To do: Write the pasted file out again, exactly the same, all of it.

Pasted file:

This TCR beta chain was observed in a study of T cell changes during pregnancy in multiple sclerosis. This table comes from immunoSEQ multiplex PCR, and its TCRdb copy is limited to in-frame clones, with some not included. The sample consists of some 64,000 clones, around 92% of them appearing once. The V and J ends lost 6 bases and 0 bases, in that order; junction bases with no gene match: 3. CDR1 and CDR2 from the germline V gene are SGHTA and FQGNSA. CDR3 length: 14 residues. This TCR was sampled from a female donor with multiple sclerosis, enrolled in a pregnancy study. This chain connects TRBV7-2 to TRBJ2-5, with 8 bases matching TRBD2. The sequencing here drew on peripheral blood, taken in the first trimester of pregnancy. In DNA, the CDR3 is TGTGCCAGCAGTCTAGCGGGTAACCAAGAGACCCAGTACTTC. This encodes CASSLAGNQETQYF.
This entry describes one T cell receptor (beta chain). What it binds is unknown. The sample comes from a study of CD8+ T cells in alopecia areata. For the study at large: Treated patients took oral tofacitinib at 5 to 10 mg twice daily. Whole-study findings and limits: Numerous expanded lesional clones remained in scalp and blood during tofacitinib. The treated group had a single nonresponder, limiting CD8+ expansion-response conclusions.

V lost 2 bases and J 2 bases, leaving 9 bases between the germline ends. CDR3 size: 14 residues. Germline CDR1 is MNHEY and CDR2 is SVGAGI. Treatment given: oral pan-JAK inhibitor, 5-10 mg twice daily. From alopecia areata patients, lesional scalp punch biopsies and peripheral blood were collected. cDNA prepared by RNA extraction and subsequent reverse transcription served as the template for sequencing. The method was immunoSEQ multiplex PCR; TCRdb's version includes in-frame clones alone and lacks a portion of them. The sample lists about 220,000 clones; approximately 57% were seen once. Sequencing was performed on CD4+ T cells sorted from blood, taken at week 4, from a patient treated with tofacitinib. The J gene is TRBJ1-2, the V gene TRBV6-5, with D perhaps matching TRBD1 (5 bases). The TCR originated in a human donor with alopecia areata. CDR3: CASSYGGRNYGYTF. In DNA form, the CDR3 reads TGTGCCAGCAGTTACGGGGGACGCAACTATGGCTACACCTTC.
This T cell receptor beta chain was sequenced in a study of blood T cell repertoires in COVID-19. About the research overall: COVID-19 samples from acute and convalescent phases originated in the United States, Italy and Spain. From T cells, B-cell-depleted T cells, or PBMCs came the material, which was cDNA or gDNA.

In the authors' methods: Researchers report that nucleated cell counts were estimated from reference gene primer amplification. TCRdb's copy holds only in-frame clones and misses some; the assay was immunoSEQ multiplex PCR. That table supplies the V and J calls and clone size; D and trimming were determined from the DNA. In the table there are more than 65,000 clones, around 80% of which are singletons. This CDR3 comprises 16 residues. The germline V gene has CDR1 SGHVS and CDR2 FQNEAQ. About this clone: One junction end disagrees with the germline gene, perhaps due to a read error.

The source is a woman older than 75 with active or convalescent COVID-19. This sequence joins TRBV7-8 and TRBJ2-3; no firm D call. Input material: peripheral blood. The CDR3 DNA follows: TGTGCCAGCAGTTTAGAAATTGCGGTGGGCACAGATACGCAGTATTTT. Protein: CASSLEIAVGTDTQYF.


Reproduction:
This TCR beta chain was observed in a study of T cell changes during pregnancy in multiple sclerosis. This table comes from immunoSEQ multiplex PCR, and its TCRdb copy is limited to in-frame clones, with some not included. The sample consists of some 64,000 clones, around 92% of them appearing once. The V and J ends lost 6 bases and 0 bases, in that order; junction bases with no gene match: 3. CDR1 and CDR2 from the germline V gene are SGHTA and FQGNSA. CDR3 length: 14 residues. This TCR was sampled from a female donor with multiple sclerosis, enrolled in a pregnancy study. This chain connects TRBV7-2 to TRBJ2-5, with 8 bases matching TRBD2. The sequencing here drew on peripheral blood, taken in the first trimester of pregnancy. In DNA, the CDR3 is TGTGCCAGCAGTCTAGCGGGTAACCAAGAGACCCAGTACTTC. This encodes CASSLAGNQETQYF.
This entry describes one T cell receptor (beta chain). What it binds is unknown. The sample comes from a study of CD8+ T cells in alopecia areata. For the study at large: Treated patients took oral tofacitinib at 5 to 10 mg twice daily. Whole-study findings and limits: Numerous expanded lesional clones remained in scalp and blood during tofacitinib. The treated group had a single nonresponder, limiting CD8+ expansion-response conclusions.

V lost 2 bases and J 2 bases, leaving 9 bases between the germline ends. CDR3 size: 14 residues. Germline CDR1 is MNHEY and CDR2 is SVGAGI. Treatment given: oral pan-JAK inhibitor, 5-10 mg twice daily. From alopecia areata patients, lesional scalp punch biopsies and peripheral blood were collected. cDNA prepared by RNA extraction and subsequent reverse transcription served as the template for sequencing. The method was immunoSEQ multiplex PCR; TCRdb's version includes in-frame clones alone and lacks a portion of them. The sample lists about 220,000 clones; approximately 57% were seen once. Sequencing was performed on CD4+ T cells sorted from blood, taken at week 4, from a patient treated with tofacitinib. The J gene is TRBJ1-2, the V gene TRBV6-5, with D perhaps matching TRBD1 (5 bases). The TCR originated in a human donor with alopecia areata. CDR3: CASSYGGRNYGYTF. In DNA form, the CDR3 reads TGTGCCAGCAGTTACGGGGGACGCAACTATGGCTACACCTTC.
This T cell receptor beta chain was sequenced in a study of blood T cell repertoires in COVID-19. About the research overall: COVID-19 samples from acute and convalescent phases originated in the United States, Italy and Spain. From T cells, B-cell-depleted T cells, or PBMCs came the material, which was cDNA or gDNA.

In the authors' methods: Researchers report that nucleated cell counts were estimated from reference gene primer amplification. TCRdb's copy holds only in-frame clones and misses some; the assay was immunoSEQ multiplex PCR. That table supplies the V and J calls and clone size; D and trimming were determined from the DNA. In the table there are more than 65,000 clones, around 80% of which are singletons. This CDR3 comprises 16 residues. The germline V gene has CDR1 SGHVS and CDR2 FQNEAQ. About this clone: One junction end disagrees with the germline gene, perhaps due to a read error.

The source is a woman older than 75 with active or convalescent COVID-19. This sequence joins TRBV7-8 and TRBJ2-3; no firm D call. Input material: peripheral blood. The CDR3 DNA follows: TGTGCCAGCAGTTTAGAAATTGCGGTGGGCACAGATACGCAGTATTTT. Protein: CASSLEIAVGTDTQYF.